Leading the Blind

The young woman looked scornfully her mother. She was still a child — still, a few months from her seventy-seventh birthday — and the old woman’s youthful naivety exhausted the daughter.

It was not that she’d become silly and she went senile. That would have been bearable; the daughter would have been proud to care for an aging parent who felt the tragedy of losing her physical and mental faculties. But she had never matured and wasn’t really deteriorating. She had been like this all her life: unashamed to be dependent, shocked by nothing and surprised by everything.

She had dragged her daughter into the worst area of the train and settled herself next to a balding tramp with vibrating narrow eyes and a web of scars and tattoos on his bare forearm. There was no one else within a five-seat radius, but the old woman tugged her daughter onto the bench and handed the tramp an orange. “Did you drop this, sir?”

“Mother!” the daughter hissed. “Leave the man alone.”

The old woman shoved the orange at the man. “Sir, you dropped this.”

The daughter snatched the fruit. The old woman’s empty fingers quivered, but the Papp ignored her. “Sorry,” she said, speaking to the tramp but not looking at him. She glared at her mother.

“Why are you making that face?” the old woman asked. Her voice was tremulous but high-pitched, and it carried.

“I’m not,” the daughter snapped. “You’re imagining things.”

The old woman raised her eyebrows. Her expression would have been shrewd if her eyes were not so pale, but they were the colour of the sky after a storm and prevented her from ever looking like she knew better than other people. “Ah,” said the old woman softly, “imagined it. I see.”

The daughter nodded.

The old woman turned back to the tramp, her eyes on his arm. “How’d you get so cut up?”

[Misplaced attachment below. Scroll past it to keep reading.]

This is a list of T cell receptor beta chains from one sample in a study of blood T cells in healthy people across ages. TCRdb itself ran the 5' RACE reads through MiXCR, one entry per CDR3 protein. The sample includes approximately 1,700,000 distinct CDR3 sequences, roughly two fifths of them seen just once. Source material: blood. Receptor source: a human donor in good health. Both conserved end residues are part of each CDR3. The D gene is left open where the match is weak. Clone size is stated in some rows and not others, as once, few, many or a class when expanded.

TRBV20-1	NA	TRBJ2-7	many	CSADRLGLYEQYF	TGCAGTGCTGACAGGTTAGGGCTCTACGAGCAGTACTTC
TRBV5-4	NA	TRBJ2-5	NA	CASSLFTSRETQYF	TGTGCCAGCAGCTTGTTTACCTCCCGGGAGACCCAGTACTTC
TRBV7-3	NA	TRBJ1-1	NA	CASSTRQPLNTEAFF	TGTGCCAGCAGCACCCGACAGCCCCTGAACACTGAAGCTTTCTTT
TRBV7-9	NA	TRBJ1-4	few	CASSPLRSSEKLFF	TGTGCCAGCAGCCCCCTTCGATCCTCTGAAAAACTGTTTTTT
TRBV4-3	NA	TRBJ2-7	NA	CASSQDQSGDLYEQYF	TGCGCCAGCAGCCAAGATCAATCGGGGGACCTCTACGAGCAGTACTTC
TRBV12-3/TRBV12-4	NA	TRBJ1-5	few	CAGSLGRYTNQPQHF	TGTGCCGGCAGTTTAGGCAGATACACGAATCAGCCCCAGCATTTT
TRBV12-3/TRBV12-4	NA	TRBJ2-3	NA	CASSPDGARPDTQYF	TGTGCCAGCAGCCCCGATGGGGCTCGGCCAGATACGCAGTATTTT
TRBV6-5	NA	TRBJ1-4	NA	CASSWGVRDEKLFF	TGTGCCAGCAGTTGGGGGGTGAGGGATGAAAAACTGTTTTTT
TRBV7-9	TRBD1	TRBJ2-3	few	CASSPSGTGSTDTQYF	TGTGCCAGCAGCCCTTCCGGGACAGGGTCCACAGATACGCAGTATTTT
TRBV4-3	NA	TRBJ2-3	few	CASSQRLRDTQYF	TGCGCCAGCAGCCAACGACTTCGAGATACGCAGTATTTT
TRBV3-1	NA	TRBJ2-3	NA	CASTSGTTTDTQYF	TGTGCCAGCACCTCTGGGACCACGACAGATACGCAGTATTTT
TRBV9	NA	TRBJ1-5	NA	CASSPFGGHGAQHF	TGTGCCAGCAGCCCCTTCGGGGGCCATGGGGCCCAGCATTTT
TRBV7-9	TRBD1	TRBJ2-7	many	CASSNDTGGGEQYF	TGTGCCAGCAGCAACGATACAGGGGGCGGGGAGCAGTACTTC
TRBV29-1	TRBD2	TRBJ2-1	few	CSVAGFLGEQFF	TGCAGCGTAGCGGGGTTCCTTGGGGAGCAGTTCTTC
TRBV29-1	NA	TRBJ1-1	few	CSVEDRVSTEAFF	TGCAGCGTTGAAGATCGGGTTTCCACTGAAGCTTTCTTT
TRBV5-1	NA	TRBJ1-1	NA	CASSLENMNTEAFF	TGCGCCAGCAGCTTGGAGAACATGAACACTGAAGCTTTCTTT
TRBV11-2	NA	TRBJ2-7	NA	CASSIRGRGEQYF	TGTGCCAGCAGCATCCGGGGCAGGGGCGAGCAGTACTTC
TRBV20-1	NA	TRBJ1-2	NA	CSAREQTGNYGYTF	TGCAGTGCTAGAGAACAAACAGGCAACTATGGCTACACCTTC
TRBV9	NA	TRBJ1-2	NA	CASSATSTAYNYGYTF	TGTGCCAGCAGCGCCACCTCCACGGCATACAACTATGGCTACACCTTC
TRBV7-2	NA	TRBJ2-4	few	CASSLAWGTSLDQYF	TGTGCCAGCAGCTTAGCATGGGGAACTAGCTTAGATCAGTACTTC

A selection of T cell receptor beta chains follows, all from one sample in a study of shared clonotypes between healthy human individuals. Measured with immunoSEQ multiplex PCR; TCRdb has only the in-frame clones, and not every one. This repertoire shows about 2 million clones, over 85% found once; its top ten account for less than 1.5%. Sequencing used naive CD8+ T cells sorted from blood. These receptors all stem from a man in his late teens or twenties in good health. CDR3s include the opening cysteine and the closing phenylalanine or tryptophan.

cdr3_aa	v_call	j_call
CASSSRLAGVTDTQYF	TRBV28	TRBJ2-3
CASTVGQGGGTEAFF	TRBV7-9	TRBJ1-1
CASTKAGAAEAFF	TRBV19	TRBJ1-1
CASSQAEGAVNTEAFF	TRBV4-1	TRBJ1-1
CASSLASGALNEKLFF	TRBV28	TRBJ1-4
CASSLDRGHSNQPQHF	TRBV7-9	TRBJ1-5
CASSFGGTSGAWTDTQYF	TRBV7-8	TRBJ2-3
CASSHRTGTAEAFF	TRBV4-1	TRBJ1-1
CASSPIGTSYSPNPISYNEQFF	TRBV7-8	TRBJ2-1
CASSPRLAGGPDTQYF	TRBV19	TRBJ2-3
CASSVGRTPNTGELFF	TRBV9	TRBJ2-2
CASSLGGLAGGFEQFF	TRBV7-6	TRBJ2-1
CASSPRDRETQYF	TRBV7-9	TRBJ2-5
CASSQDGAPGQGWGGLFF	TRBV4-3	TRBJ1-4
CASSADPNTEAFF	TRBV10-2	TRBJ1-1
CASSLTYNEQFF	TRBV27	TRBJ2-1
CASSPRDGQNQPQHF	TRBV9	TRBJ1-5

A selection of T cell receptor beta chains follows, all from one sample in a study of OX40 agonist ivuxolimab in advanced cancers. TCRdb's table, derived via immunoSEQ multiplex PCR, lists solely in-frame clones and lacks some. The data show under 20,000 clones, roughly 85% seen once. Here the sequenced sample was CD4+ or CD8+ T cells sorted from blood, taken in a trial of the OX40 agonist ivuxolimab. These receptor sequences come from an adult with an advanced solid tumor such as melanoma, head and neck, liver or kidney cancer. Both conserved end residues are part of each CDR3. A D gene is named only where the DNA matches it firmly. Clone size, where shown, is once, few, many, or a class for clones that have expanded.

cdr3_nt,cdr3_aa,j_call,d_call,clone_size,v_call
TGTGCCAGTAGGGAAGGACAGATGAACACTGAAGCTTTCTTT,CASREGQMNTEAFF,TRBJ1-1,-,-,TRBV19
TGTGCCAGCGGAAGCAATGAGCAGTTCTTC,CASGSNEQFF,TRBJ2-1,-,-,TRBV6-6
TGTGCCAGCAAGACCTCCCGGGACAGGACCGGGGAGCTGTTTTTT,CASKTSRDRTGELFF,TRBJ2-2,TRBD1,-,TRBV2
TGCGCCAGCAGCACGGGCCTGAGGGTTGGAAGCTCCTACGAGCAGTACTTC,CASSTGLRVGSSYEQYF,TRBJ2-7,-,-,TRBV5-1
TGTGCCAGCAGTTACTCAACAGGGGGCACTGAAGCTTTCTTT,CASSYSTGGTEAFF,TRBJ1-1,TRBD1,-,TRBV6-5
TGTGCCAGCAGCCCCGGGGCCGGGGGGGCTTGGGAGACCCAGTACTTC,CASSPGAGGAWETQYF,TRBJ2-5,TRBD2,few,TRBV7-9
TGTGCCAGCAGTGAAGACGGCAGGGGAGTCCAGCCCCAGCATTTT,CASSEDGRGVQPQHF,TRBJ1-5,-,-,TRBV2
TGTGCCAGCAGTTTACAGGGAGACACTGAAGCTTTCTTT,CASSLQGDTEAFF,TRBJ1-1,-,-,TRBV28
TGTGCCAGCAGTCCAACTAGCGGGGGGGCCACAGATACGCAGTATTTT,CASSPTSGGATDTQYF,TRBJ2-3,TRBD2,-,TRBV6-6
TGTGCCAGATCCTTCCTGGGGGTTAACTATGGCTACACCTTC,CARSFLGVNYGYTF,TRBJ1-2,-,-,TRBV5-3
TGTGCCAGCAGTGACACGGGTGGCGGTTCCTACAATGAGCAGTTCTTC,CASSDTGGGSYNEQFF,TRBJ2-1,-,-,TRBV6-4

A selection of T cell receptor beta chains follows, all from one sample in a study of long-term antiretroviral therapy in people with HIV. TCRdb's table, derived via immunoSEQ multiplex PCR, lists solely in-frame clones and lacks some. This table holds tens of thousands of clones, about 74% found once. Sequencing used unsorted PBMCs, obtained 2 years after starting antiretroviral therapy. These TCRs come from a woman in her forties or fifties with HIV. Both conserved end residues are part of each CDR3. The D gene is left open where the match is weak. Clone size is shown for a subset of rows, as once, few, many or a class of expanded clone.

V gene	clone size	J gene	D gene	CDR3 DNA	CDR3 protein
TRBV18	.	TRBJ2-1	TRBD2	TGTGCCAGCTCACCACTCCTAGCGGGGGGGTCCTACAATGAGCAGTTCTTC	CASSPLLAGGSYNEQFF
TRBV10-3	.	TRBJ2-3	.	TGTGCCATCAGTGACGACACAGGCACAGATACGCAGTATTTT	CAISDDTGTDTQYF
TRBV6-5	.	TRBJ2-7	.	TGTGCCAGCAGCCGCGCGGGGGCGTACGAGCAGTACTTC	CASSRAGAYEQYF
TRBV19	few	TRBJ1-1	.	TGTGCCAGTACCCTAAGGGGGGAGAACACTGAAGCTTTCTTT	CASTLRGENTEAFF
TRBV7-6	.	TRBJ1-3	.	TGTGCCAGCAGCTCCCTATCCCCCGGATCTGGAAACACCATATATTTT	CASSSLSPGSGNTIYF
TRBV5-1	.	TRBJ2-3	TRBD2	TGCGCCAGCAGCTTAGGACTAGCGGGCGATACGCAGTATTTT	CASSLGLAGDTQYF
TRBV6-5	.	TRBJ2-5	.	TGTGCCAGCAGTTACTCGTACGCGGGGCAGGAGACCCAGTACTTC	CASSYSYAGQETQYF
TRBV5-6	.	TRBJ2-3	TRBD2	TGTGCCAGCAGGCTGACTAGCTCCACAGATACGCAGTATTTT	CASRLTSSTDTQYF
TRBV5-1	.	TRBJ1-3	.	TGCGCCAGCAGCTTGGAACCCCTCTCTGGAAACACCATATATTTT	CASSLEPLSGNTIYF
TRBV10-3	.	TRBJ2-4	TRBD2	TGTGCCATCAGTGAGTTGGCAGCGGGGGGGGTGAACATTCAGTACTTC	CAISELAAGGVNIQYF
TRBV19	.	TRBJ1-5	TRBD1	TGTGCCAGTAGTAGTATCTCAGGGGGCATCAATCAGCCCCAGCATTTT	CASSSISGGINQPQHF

He closed his eyes and pretended to be asleep.

She tapped his shoulder. “Sir…”

The daughter felt her lips turn white. The old woman had brought her here, to the abandoned part of the train where the seats were empty and streaked with unknown half-dried stains. She had dragged her out of the comfortably quiet and wordlessly social world of normal commuters, and now she was making conversation with a tramp. “Mother,” the young woman said firmly, “leave him alone.”

“He’s sleeping,” the old woman said. “I’ll ask later.”

“Fine,” the daughter said. She took her mother’s hand, which was still hovering over the tramp’s shoulder, and set it in her lap.

The old woman allowed her daughter to hold her hand until a ray of outdoor light fell on her face. She gasped and clapped her hands. “Beck— Becky— do you see?” She leaned toward her daughter.

The train had risen respectfully as it passed the cemetery, emerging briefly from the tunnel. Sunlight flooded through the windows, marred only by the shadows of uncut grass waving on either side of the tracks. It was different at night, when the streetlights shone bronze and blue on the glass and the weird patterns of the reflections obscured further vision. The old woman liked to find pictures in the lines: sheaves of wheat, deformed hands, twisted Egyptian rivers, and other unintelligible — probably occult, the old woman said — symbols.